19 lede

“Take it from me, kid”
by Oliver Lee Bateman

1. "Berkman, how long have you been working here?” “…” “Ten years and we haven’t even really talked. I bet you think I’m just some kind of awful jerk, don’t you? The mean old boss, totally out of touch and so forth and so on.” “…” “Well, I wanted to take some time to share with you—to impart to you—a little bit of the wisdom that comes with age.”
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No. 19

The Story of Albert Jameson by Horace Brickley

Albert Jameson was a young man of indomitable will. He was a part-time adventurer and a full-time storyteller. The only things more fantastic than his exploits were the exaggerated tales of his escapades, which were first told, and first exaggerated, by none other than Albert Jameson. Everyone in Longmont had heard the story of how he wrestled a cougar on Haber Hill, or the yarn about his date with the Oil Baron's daughter, wherein he bested the “World's Second-Largest Samoan” in fisticuffs. His most famous story, however, is the one that he never got the chance to turn into a legend.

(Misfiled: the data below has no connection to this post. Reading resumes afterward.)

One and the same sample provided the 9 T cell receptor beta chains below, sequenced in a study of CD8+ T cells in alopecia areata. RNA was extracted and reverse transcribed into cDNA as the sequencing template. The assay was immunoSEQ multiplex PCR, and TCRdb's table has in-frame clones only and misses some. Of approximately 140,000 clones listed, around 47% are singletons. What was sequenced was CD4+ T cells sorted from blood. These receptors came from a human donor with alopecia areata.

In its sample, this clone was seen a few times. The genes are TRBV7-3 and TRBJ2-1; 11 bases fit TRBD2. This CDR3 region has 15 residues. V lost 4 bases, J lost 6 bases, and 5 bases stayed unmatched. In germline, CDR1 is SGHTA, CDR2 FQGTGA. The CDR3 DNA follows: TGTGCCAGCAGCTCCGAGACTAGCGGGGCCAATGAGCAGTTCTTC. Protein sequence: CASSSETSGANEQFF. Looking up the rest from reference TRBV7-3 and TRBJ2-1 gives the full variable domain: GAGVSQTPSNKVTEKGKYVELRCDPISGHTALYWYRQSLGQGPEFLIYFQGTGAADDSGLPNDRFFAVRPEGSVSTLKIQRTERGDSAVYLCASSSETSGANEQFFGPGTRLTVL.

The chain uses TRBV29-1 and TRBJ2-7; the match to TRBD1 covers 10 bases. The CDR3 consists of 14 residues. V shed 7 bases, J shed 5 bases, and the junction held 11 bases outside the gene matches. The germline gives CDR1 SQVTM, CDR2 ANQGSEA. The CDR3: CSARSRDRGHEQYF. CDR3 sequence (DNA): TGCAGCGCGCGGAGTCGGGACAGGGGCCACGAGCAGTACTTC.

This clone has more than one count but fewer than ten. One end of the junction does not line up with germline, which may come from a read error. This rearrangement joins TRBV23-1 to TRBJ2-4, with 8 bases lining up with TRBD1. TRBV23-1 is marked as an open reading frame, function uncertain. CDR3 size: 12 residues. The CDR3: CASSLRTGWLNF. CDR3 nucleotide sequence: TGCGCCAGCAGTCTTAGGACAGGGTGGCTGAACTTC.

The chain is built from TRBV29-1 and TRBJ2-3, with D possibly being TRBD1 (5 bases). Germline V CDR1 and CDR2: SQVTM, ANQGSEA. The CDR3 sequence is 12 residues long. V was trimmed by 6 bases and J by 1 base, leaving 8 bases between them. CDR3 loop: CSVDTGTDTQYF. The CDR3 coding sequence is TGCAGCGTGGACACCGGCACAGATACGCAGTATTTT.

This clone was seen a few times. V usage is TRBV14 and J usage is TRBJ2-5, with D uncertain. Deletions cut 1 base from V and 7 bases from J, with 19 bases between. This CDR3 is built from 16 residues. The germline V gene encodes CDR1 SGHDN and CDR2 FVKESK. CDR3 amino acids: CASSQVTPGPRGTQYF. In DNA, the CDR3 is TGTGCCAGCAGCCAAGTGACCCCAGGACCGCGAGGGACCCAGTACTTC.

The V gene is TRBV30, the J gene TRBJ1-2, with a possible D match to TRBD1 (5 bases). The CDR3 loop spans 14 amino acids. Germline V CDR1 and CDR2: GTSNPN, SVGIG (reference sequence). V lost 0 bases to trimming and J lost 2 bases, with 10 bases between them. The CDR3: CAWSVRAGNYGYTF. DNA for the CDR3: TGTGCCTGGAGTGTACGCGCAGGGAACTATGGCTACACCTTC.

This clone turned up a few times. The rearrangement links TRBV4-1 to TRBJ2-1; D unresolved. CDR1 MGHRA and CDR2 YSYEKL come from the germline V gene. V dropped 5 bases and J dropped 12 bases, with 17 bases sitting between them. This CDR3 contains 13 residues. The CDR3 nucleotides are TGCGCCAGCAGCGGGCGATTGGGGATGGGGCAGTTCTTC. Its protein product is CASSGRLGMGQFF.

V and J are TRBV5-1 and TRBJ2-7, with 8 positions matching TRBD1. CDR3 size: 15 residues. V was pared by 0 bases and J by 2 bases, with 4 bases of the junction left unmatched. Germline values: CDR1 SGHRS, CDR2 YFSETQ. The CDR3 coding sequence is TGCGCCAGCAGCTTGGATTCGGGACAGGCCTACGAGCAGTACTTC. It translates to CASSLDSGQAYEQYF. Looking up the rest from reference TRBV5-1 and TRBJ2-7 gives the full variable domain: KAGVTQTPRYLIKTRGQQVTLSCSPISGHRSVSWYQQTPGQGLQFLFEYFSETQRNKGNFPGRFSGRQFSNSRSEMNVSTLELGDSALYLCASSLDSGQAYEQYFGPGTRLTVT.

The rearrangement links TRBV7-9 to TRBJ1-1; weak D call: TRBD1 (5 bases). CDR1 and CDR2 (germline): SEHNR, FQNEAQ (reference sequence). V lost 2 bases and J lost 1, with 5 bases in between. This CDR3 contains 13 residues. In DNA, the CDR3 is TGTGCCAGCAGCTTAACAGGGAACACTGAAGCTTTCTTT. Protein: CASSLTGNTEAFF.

The Joke by Russ Porter

I was smiling. I could sense it. The pain is no longer a concern. The urgency that had been present is now just an afterthought, replaced by a calm realization of it all. Questions from the past echo from afar. The warnings, once easily dismissed, come to me again, perhaps an answer as to why this might have all come about. I’m ready now, I swear.

The Days After the Train Hit You by Georgia McCandlish

Most days I taste incorrectly. Everything chews wrong. Peaches are soft and cottony and freshly laundered. I write on small cards about the things that I put in my mouth to remind myself of the seasons, because I don't have anyone to tell. I drink tea and it is like someone's bed sheets. Beverages are mostly of dryer lint and compost.